When I commit to something, I like to research the heck out of it. I read a ton of first marathon race reports, and here’s a trend I noticed: most of the ones that went poorly started with something like, “I didn’t really follow a specific training plan…”
There are a ton of marathon training plans out there, and frankly, trying to learn about them was really overwhelming. I decided to keep it simple by using a free PDF I found called “Your First Marathon” by Runner’s World. Here’s why I chose it:
- It was free.
- It was straightforward. I am not a serious runner and I don’t totally understand how to apply things like tempo runs or running a training run at marathon pace or Fartleks or strides or all of those things. (Although, over time, I did learn what some of these terms mean, and I even incorporated a few in my training.)
- It had three 20 mile (about 32.5 km) runs. Many first time marathon training plans have only one 20 miler, but I knew that running that distance three times would give me extra confidence.
- It had me running 5 days a week, which seemed like just the right amount for me.
The Plan, Detailed
A typical week for me looked like this:
- Monday: Rest day.
- Tuesday to Thursday: Mid-week medium run.
- Friday: Rest day.
- Saturday: Long run.
- Sunday: Mellow recovery run.
I didn’t run on my rest days, but I did try to hit the gym. I found that after my long runs, my core and ribs would ache (I think partly because my hydration vest is front heavy, with two flasks on my chest), so I tried to do 45 minute workouts focusing on my core, chest, back, and/or shoulders. Sometimes, I just did yoga at home or did a nice long stretch session. Sometimes, I didn’t do anything at all because I was trying to catch up on work.
My mid-week runs varied from week to week. Distances would range from about 5 k to 15 k per run. I tried to make these runs count by a) running as fast as I could, b) running at a negative split (i.e., running the second half faster than the first half), c) focusing on my form, and d) mixing all of the above. Sometimes, it would be super hot or super rainy, and I’d just run to get it done with, without doing anything fancy.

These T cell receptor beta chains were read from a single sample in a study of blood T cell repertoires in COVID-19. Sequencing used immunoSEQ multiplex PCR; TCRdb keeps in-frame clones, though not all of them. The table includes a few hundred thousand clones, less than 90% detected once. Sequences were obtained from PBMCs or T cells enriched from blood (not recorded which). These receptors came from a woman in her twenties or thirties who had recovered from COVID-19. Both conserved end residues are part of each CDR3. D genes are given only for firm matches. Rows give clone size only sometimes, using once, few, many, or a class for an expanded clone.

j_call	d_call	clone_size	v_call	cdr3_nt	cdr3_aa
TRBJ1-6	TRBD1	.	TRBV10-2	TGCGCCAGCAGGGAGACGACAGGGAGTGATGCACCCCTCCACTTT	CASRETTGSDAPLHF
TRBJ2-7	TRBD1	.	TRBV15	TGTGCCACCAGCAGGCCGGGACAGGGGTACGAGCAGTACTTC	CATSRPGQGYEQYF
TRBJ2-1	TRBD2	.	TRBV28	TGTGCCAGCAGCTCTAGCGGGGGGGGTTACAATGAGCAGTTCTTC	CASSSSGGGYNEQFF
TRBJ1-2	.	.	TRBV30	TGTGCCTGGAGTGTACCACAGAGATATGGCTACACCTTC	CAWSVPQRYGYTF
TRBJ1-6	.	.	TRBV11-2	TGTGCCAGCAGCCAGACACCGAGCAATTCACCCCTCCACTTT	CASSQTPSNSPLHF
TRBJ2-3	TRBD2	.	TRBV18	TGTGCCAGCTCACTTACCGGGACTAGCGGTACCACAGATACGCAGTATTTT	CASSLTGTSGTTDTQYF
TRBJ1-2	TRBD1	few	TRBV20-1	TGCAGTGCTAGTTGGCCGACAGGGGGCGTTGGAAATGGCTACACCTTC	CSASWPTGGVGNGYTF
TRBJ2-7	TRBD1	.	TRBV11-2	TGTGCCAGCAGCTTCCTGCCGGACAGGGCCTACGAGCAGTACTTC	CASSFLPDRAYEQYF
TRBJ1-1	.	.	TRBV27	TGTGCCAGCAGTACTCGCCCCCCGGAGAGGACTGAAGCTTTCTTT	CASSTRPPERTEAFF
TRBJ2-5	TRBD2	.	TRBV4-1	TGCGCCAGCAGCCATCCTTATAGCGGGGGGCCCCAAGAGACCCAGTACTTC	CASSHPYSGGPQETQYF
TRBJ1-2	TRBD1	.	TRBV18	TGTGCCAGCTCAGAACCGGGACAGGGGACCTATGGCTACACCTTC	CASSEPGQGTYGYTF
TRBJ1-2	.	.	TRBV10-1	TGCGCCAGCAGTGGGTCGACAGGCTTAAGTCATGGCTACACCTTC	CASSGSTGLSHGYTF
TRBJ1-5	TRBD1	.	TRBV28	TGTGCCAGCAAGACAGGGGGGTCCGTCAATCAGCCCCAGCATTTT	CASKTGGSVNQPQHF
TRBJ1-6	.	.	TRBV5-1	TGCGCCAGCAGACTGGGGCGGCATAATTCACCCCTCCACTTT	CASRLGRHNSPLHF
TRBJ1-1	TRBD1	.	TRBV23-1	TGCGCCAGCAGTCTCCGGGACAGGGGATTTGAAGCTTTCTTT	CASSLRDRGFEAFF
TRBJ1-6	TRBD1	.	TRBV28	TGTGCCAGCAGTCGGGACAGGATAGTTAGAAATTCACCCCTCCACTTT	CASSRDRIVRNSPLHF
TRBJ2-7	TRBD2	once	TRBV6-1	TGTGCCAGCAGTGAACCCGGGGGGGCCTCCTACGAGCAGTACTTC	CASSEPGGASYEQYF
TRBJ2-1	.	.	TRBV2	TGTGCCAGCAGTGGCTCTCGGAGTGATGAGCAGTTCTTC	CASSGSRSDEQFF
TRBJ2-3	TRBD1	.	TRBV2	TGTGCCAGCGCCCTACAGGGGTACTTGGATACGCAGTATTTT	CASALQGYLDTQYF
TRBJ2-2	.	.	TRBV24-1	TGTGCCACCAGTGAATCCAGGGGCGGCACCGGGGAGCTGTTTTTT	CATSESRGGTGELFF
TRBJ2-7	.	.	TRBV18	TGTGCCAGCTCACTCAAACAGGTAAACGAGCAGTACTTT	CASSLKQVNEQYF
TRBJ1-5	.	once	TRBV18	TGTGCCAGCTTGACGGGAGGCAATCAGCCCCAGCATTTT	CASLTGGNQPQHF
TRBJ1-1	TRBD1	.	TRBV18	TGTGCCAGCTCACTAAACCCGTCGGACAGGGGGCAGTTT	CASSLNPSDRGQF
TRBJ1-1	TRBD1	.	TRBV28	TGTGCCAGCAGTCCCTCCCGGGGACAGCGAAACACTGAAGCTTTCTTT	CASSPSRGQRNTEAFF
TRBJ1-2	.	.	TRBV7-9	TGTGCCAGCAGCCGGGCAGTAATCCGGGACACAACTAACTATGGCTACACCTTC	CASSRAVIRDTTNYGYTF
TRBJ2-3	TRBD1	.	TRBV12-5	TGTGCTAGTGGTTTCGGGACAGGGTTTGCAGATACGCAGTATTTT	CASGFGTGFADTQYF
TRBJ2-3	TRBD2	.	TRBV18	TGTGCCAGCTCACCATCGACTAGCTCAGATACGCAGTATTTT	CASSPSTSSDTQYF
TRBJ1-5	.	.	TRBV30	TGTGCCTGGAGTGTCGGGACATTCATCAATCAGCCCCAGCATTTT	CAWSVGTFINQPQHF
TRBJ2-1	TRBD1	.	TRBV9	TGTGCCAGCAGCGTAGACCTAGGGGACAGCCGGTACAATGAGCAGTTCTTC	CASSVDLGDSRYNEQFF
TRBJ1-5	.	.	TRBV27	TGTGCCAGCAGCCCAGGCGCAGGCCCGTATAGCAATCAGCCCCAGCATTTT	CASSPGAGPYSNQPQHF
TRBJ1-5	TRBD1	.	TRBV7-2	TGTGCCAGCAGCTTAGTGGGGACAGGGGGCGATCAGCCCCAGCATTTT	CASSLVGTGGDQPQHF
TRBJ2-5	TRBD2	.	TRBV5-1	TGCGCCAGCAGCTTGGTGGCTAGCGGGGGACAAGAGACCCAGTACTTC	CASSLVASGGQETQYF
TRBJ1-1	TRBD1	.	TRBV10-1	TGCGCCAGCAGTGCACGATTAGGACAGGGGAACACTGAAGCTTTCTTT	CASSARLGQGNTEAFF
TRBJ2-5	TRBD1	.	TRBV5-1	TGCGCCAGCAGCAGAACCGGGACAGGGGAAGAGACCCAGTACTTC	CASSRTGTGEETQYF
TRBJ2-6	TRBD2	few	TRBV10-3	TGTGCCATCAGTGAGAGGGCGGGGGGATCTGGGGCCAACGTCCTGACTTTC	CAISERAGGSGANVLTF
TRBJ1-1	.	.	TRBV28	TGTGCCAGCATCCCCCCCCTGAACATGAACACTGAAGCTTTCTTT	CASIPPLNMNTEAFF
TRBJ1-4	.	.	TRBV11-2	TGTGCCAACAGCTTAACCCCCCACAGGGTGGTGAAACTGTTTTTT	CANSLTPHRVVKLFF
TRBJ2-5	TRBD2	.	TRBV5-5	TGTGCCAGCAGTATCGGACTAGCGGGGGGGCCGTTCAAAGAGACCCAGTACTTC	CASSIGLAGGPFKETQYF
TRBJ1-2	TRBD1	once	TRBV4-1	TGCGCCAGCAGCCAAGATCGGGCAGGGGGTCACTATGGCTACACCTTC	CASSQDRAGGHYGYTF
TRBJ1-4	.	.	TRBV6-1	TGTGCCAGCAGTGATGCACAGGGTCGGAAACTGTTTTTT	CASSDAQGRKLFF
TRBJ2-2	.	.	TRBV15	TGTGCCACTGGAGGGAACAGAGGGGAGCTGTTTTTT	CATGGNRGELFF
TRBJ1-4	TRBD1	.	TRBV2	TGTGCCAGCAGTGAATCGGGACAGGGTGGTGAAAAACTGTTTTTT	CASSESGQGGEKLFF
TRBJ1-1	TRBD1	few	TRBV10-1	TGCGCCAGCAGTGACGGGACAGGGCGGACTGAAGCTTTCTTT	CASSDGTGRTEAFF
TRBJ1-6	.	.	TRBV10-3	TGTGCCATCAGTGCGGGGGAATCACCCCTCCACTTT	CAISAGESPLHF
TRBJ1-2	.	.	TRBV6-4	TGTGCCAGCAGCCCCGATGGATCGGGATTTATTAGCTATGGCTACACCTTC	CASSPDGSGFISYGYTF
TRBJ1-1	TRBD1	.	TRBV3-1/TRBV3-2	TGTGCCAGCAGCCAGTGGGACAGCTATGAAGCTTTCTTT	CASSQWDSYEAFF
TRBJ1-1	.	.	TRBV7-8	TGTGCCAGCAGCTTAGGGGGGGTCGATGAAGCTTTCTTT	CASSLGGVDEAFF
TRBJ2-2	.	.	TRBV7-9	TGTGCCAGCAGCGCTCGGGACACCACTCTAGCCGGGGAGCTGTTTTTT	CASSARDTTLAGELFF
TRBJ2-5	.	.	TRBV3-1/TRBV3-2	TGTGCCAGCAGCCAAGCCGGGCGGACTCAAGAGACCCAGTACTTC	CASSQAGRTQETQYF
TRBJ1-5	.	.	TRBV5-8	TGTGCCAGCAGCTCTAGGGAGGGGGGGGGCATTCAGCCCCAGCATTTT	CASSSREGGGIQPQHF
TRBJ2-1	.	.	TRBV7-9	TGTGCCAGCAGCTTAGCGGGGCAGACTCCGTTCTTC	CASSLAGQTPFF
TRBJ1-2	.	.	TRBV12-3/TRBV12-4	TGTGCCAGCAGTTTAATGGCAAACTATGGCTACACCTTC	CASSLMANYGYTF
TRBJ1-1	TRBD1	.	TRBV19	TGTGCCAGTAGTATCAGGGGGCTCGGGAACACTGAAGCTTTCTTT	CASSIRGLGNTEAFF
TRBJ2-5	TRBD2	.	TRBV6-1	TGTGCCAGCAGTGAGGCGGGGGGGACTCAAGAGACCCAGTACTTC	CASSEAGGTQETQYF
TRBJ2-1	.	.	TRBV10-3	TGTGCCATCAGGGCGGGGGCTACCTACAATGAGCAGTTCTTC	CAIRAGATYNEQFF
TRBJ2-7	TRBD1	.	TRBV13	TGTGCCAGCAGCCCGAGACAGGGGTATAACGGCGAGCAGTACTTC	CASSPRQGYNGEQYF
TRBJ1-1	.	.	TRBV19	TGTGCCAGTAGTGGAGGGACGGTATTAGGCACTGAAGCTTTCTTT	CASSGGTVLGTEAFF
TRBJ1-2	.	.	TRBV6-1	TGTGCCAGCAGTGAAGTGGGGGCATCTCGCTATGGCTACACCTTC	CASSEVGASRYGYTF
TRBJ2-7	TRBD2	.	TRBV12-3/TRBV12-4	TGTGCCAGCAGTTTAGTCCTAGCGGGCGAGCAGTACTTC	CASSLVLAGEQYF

The long runs were actually my favourite. My shortest long run was 16 km, and my longest was 32.5 km. It was challenging, but kind of fun, to come up with routes to cover the required distance (I used onthegomap.com), and I often incorporated the Spit (an out-and-back that adds 8.5 km or so to a run) or I’d run way up Paradise Valley Road, which is flat, serene, and doesn’t see much traffic early on Saturday mornings.
Recovery runs were all about covering the required distance (usually 5 km to 8 km), no matter how slow, and shaking out my tired legs.
Having a training plan in place is one thing; following through with it is a whole other beast.
I had read that training was the hard part – the marathon itself was a celebration of having completed the training. This was something I reminded myself of many times.
Here’s how I committed:
- I wrote down my distances on a calendar and on my weekly to-do list. Crossing them off was very satisfying.
- I got my runs over with very early. Most mornings, I was up at 5 or 6 (depending on the distance and the time of year – as it got darker in the mornings, my runs definitely started later).
Really, I didn’t have any tricks that made it easy. Some days, I looked forward to running (usually when I was well rested and when it was nice out). Other days, it was absolutely miserable. I ran my fair share of runs in torrential downpour, and it wasn’t pretty. But I just kept reminding myself that the training was the hard part, and if I didn’t train, I wouldn’t be able to finish the marathon in one piece.
My ultimate goal was to stay healthy, do my best, and finish the marathon distance. I wasn’t too concerned with times and I had read that with your first marathon, it’s just a matter of getting through the runs, even if you’re crawling at the end.